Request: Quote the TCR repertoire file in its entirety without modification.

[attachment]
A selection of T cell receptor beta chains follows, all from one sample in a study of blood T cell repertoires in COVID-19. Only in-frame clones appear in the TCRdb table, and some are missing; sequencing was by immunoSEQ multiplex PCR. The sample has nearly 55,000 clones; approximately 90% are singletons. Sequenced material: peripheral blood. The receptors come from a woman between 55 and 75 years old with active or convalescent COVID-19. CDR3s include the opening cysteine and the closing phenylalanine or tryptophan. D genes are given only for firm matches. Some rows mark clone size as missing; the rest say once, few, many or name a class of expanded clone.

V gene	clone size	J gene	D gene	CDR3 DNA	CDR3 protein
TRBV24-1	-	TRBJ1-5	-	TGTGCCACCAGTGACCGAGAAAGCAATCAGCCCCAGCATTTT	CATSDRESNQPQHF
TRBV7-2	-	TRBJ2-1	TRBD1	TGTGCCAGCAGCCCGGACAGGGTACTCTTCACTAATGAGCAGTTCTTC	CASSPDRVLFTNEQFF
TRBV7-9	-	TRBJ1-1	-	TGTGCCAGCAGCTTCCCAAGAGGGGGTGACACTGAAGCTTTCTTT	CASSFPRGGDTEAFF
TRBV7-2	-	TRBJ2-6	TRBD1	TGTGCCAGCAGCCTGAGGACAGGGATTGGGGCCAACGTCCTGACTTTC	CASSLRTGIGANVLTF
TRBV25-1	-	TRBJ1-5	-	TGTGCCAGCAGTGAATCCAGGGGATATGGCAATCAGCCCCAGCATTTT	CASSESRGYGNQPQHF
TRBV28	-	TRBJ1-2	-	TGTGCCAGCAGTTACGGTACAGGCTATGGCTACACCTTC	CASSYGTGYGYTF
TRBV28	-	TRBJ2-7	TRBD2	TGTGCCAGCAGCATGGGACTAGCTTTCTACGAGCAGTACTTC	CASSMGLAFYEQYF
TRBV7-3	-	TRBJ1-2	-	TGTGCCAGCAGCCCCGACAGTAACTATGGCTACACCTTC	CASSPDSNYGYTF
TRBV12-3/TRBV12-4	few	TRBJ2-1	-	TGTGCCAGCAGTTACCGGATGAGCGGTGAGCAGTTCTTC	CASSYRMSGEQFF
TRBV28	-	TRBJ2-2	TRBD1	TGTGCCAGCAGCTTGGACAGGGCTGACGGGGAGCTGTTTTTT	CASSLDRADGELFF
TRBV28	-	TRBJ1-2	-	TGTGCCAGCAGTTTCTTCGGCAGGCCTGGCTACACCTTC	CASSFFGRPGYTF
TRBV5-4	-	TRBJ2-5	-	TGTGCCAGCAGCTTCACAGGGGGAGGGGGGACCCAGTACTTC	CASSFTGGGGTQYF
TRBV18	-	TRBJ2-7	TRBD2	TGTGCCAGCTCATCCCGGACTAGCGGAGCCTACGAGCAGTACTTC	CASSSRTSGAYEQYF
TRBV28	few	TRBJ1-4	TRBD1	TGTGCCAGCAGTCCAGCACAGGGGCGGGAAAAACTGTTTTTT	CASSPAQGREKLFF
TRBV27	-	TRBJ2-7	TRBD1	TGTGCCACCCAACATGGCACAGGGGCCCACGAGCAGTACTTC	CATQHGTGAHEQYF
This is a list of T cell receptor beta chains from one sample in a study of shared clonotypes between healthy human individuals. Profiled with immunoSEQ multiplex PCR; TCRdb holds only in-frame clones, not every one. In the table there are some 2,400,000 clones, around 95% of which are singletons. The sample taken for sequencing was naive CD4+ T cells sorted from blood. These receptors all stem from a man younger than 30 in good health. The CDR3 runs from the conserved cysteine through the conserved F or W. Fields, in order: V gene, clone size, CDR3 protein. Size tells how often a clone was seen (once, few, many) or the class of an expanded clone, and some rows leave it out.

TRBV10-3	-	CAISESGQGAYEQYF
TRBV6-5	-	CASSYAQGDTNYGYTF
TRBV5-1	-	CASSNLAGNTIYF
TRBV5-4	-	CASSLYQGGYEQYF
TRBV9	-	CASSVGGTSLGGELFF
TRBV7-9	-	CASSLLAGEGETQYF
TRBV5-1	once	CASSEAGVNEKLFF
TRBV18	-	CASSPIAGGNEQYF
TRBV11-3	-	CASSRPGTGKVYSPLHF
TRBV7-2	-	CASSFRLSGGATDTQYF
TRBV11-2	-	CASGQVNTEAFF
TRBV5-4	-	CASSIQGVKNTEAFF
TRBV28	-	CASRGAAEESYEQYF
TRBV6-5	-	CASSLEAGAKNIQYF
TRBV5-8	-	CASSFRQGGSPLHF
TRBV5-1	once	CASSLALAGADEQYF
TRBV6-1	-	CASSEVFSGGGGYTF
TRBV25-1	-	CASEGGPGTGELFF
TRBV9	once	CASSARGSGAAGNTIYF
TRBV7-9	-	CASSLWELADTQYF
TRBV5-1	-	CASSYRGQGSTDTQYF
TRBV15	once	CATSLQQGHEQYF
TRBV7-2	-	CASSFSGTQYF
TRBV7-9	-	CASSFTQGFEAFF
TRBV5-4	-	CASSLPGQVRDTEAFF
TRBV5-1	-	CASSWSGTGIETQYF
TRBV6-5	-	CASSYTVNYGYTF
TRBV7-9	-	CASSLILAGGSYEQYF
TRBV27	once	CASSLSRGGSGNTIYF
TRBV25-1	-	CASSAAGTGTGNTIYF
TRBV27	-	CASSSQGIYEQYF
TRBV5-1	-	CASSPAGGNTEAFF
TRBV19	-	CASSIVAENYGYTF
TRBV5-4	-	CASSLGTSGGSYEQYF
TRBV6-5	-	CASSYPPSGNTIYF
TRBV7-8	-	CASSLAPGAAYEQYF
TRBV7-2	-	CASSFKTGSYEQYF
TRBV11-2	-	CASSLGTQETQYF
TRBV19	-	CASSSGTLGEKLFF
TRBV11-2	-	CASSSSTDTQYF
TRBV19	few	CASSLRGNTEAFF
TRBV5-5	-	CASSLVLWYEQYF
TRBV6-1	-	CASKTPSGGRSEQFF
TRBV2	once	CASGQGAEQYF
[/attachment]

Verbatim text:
A selection of T cell receptor beta chains follows, all from one sample in a study of blood T cell repertoires in COVID-19. Only in-frame clones appear in the TCRdb table, and some are missing; sequencing was by immunoSEQ multiplex PCR. The sample has nearly 55,000 clones; approximately 90% are singletons. Sequenced material: peripheral blood. The receptors come from a woman between 55 and 75 years old with active or convalescent COVID-19. CDR3s include the opening cysteine and the closing phenylalanine or tryptophan. D genes are given only for firm matches. Some rows mark clone size as missing; the rest say once, few, many or name a class of expanded clone.

V gene	clone size	J gene	D gene	CDR3 DNA	CDR3 protein
TRBV24-1	-	TRBJ1-5	-	TGTGCCACCAGTGACCGAGAAAGCAATCAGCCCCAGCATTTT	CATSDRESNQPQHF
TRBV7-2	-	TRBJ2-1	TRBD1	TGTGCCAGCAGCCCGGACAGGGTACTCTTCACTAATGAGCAGTTCTTC	CASSPDRVLFTNEQFF
TRBV7-9	-	TRBJ1-1	-	TGTGCCAGCAGCTTCCCAAGAGGGGGTGACACTGAAGCTTTCTTT	CASSFPRGGDTEAFF
TRBV7-2	-	TRBJ2-6	TRBD1	TGTGCCAGCAGCCTGAGGACAGGGATTGGGGCCAACGTCCTGACTTTC	CASSLRTGIGANVLTF
TRBV25-1	-	TRBJ1-5	-	TGTGCCAGCAGTGAATCCAGGGGATATGGCAATCAGCCCCAGCATTTT	CASSESRGYGNQPQHF
TRBV28	-	TRBJ1-2	-	TGTGCCAGCAGTTACGGTACAGGCTATGGCTACACCTTC	CASSYGTGYGYTF
TRBV28	-	TRBJ2-7	TRBD2	TGTGCCAGCAGCATGGGACTAGCTTTCTACGAGCAGTACTTC	CASSMGLAFYEQYF
TRBV7-3	-	TRBJ1-2	-	TGTGCCAGCAGCCCCGACAGTAACTATGGCTACACCTTC	CASSPDSNYGYTF
TRBV12-3/TRBV12-4	few	TRBJ2-1	-	TGTGCCAGCAGTTACCGGATGAGCGGTGAGCAGTTCTTC	CASSYRMSGEQFF
TRBV28	-	TRBJ2-2	TRBD1	TGTGCCAGCAGCTTGGACAGGGCTGACGGGGAGCTGTTTTTT	CASSLDRADGELFF
TRBV28	-	TRBJ1-2	-	TGTGCCAGCAGTTTCTTCGGCAGGCCTGGCTACACCTTC	CASSFFGRPGYTF
TRBV5-4	-	TRBJ2-5	-	TGTGCCAGCAGCTTCACAGGGGGAGGGGGGACCCAGTACTTC	CASSFTGGGGTQYF
TRBV18	-	TRBJ2-7	TRBD2	TGTGCCAGCTCATCCCGGACTAGCGGAGCCTACGAGCAGTACTTC	CASSSRTSGAYEQYF
TRBV28	few	TRBJ1-4	TRBD1	TGTGCCAGCAGTCCAGCACAGGGGCGGGAAAAACTGTTTTTT	CASSPAQGREKLFF
TRBV27	-	TRBJ2-7	TRBD1	TGTGCCACCCAACATGGCACAGGGGCCCACGAGCAGTACTTC	CATQHGTGAHEQYF
This is a list of T cell receptor beta chains from one sample in a study of shared clonotypes between healthy human individuals. Profiled with immunoSEQ multiplex PCR; TCRdb holds only in-frame clones, not every one. In the table there are some 2,400,000 clones, around 95% of which are singletons. The sample taken for sequencing was naive CD4+ T cells sorted from blood. These receptors all stem from a man younger than 30 in good health. The CDR3 runs from the conserved cysteine through the conserved F or W. Fields, in order: V gene, clone size, CDR3 protein. Size tells how often a clone was seen (once, few, many) or the class of an expanded clone, and some rows leave it out.

TRBV10-3	-	CAISESGQGAYEQYF
TRBV6-5	-	CASSYAQGDTNYGYTF
TRBV5-1	-	CASSNLAGNTIYF
TRBV5-4	-	CASSLYQGGYEQYF
TRBV9	-	CASSVGGTSLGGELFF
TRBV7-9	-	CASSLLAGEGETQYF
TRBV5-1	once	CASSEAGVNEKLFF
TRBV18	-	CASSPIAGGNEQYF
TRBV11-3	-	CASSRPGTGKVYSPLHF
TRBV7-2	-	CASSFRLSGGATDTQYF
TRBV11-2	-	CASGQVNTEAFF
TRBV5-4	-	CASSIQGVKNTEAFF
TRBV28	-	CASRGAAEESYEQYF
TRBV6-5	-	CASSLEAGAKNIQYF
TRBV5-8	-	CASSFRQGGSPLHF
TRBV5-1	once	CASSLALAGADEQYF
TRBV6-1	-	CASSEVFSGGGGYTF
TRBV25-1	-	CASEGGPGTGELFF
TRBV9	once	CASSARGSGAAGNTIYF
TRBV7-9	-	CASSLWELADTQYF
TRBV5-1	-	CASSYRGQGSTDTQYF
TRBV15	once	CATSLQQGHEQYF
TRBV7-2	-	CASSFSGTQYF
TRBV7-9	-	CASSFTQGFEAFF
TRBV5-4	-	CASSLPGQVRDTEAFF
TRBV5-1	-	CASSWSGTGIETQYF
TRBV6-5	-	CASSYTVNYGYTF
TRBV7-9	-	CASSLILAGGSYEQYF
TRBV27	once	CASSLSRGGSGNTIYF
TRBV25-1	-	CASSAAGTGTGNTIYF
TRBV27	-	CASSSQGIYEQYF
TRBV5-1	-	CASSPAGGNTEAFF
TRBV19	-	CASSIVAENYGYTF
TRBV5-4	-	CASSLGTSGGSYEQYF
TRBV6-5	-	CASSYPPSGNTIYF
TRBV7-8	-	CASSLAPGAAYEQYF
TRBV7-2	-	CASSFKTGSYEQYF
TRBV11-2	-	CASSLGTQETQYF
TRBV19	-	CASSSGTLGEKLFF
TRBV11-2	-	CASSSSTDTQYF
TRBV19	few	CASSLRGNTEAFF
TRBV5-5	-	CASSLVLWYEQYF
TRBV6-1	-	CASKTPSGGRSEQFF
TRBV2	once	CASGQGAEQYF